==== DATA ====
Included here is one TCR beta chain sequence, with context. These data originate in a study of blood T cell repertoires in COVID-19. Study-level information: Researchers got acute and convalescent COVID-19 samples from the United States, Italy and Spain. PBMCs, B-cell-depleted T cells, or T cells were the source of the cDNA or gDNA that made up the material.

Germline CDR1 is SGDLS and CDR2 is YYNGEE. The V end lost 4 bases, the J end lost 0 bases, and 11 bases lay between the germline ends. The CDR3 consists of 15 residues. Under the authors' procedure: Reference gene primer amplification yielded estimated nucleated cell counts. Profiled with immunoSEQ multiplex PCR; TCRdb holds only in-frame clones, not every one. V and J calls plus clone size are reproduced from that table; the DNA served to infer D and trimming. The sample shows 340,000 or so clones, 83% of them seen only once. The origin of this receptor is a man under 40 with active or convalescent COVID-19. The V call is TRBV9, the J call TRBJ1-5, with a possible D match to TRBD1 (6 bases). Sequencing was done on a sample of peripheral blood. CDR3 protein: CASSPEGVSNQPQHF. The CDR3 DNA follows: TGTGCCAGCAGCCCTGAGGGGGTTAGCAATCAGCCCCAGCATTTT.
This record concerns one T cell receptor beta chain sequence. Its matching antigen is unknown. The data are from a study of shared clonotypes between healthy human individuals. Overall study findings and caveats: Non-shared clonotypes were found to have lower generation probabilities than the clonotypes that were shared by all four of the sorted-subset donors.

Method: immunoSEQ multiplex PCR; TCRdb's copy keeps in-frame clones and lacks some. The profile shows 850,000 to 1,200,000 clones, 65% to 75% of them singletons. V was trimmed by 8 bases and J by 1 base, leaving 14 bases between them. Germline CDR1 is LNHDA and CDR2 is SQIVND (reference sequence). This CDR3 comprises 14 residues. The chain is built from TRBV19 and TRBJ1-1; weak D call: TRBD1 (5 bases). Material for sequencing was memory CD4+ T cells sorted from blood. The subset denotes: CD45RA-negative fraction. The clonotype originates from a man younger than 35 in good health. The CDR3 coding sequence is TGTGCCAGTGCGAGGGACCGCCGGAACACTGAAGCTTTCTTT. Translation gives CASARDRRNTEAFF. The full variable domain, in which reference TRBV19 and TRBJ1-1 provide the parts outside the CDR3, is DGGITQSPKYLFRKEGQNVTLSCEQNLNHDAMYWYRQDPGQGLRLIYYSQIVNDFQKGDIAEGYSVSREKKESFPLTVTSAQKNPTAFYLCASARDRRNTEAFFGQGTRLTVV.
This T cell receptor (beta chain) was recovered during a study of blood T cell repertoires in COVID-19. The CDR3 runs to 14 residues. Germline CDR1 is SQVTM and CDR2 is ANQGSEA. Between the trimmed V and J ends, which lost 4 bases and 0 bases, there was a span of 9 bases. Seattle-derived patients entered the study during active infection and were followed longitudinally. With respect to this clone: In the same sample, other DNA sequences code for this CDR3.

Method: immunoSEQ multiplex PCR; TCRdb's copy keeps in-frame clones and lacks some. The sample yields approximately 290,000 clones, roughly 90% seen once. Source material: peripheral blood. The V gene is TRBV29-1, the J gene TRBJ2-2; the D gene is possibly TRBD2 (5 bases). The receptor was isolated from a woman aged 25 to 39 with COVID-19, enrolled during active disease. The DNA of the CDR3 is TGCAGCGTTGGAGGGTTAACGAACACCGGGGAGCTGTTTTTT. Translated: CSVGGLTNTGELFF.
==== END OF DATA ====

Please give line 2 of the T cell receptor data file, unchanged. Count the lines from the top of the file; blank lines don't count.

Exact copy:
Germline CDR1 is SGDLS and CDR2 is YYNGEE. The V end lost 4 bases, the J end lost 0 bases, and 11 bases lay between the germline ends. The CDR3 consists of 15 residues. Under the authors' procedure: Reference gene primer amplification yielded estimated nucleated cell counts. Profiled with immunoSEQ multiplex PCR; TCRdb holds only in-frame clones, not every one. V and J calls plus clone size are reproduced from that table; the DNA served to infer D and trimming. The sample shows 340,000 or so clones, 83% of them seen only once. The origin of this receptor is a man under 40 with active or convalescent COVID-19. The V call is TRBV9, the J call TRBJ1-5, with a possible D match to TRBD1 (6 bases). Sequencing was done on a sample of peripheral blood. CDR3 protein: CASSPEGVSNQPQHF. The CDR3 DNA follows: TGTGCCAGCAGCCCTGAGGGGGTTAGCAATCAGCCCCAGCATTTT.